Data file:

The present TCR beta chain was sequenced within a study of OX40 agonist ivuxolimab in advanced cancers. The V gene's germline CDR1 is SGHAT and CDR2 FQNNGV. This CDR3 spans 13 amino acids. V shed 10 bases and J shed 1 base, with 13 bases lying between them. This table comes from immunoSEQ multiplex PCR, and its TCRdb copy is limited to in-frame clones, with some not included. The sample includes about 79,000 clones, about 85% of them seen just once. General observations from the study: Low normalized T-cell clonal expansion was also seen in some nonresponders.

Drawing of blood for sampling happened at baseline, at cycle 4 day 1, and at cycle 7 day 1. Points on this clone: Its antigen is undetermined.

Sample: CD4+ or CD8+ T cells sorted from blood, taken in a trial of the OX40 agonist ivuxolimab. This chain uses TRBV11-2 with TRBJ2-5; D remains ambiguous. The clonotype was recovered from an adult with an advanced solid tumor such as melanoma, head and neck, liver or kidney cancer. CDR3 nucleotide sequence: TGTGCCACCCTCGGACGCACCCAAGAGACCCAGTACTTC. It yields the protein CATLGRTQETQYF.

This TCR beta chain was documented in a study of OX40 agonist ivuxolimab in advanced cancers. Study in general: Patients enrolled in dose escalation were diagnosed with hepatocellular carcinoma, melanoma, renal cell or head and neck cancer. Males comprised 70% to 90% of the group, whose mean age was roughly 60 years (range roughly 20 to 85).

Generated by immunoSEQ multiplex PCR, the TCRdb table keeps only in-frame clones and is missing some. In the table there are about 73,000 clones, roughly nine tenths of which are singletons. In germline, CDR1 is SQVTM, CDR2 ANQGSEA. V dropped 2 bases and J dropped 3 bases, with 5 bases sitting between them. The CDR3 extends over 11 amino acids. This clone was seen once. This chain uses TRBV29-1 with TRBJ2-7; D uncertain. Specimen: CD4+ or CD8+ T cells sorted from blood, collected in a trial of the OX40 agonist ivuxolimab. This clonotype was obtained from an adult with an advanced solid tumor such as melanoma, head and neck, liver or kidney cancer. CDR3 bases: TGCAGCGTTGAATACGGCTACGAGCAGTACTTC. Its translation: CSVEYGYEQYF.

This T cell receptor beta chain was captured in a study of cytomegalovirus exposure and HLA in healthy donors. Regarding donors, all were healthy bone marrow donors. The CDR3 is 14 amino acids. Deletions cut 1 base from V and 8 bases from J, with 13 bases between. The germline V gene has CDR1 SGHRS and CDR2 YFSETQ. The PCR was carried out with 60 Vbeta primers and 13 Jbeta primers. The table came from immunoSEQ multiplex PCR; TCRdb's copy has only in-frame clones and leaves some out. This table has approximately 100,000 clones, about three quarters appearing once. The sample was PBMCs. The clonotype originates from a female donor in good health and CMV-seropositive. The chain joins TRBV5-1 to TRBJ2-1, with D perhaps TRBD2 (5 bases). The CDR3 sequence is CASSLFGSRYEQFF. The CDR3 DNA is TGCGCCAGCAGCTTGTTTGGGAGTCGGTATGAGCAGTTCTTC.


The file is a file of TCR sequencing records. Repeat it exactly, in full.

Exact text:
The present TCR beta chain was sequenced within a study of OX40 agonist ivuxolimab in advanced cancers. The V gene's germline CDR1 is SGHAT and CDR2 FQNNGV. This CDR3 spans 13 amino acids. V shed 10 bases and J shed 1 base, with 13 bases lying between them. This table comes from immunoSEQ multiplex PCR, and its TCRdb copy is limited to in-frame clones, with some not included. The sample includes about 79,000 clones, about 85% of them seen just once. General observations from the study: Low normalized T-cell clonal expansion was also seen in some nonresponders.

Drawing of blood for sampling happened at baseline, at cycle 4 day 1, and at cycle 7 day 1. Points on this clone: Its antigen is undetermined.

Sample: CD4+ or CD8+ T cells sorted from blood, taken in a trial of the OX40 agonist ivuxolimab. This chain uses TRBV11-2 with TRBJ2-5; D remains ambiguous. The clonotype was recovered from an adult with an advanced solid tumor such as melanoma, head and neck, liver or kidney cancer. CDR3 nucleotide sequence: TGTGCCACCCTCGGACGCACCCAAGAGACCCAGTACTTC. It yields the protein CATLGRTQETQYF.

This TCR beta chain was documented in a study of OX40 agonist ivuxolimab in advanced cancers. Study in general: Patients enrolled in dose escalation were diagnosed with hepatocellular carcinoma, melanoma, renal cell or head and neck cancer. Males comprised 70% to 90% of the group, whose mean age was roughly 60 years (range roughly 20 to 85).

Generated by immunoSEQ multiplex PCR, the TCRdb table keeps only in-frame clones and is missing some. In the table there are about 73,000 clones, roughly nine tenths of which are singletons. In germline, CDR1 is SQVTM, CDR2 ANQGSEA. V dropped 2 bases and J dropped 3 bases, with 5 bases sitting between them. The CDR3 extends over 11 amino acids. This clone was seen once. This chain uses TRBV29-1 with TRBJ2-7; D uncertain. Specimen: CD4+ or CD8+ T cells sorted from blood, collected in a trial of the OX40 agonist ivuxolimab. This clonotype was obtained from an adult with an advanced solid tumor such as melanoma, head and neck, liver or kidney cancer. CDR3 bases: TGCAGCGTTGAATACGGCTACGAGCAGTACTTC. Its translation: CSVEYGYEQYF.

This T cell receptor beta chain was captured in a study of cytomegalovirus exposure and HLA in healthy donors. Regarding donors, all were healthy bone marrow donors. The CDR3 is 14 amino acids. Deletions cut 1 base from V and 8 bases from J, with 13 bases between. The germline V gene has CDR1 SGHRS and CDR2 YFSETQ. The PCR was carried out with 60 Vbeta primers and 13 Jbeta primers. The table came from immunoSEQ multiplex PCR; TCRdb's copy has only in-frame clones and leaves some out. This table has approximately 100,000 clones, about three quarters appearing once. The sample was PBMCs. The clonotype originates from a female donor in good health and CMV-seropositive. The chain joins TRBV5-1 to TRBJ2-1, with D perhaps TRBD2 (5 bases). The CDR3 sequence is CASSLFGSRYEQFF. The CDR3 DNA is TGCGCCAGCAGCTTGTTTGGGAGTCGGTATGAGCAGTTCTTC.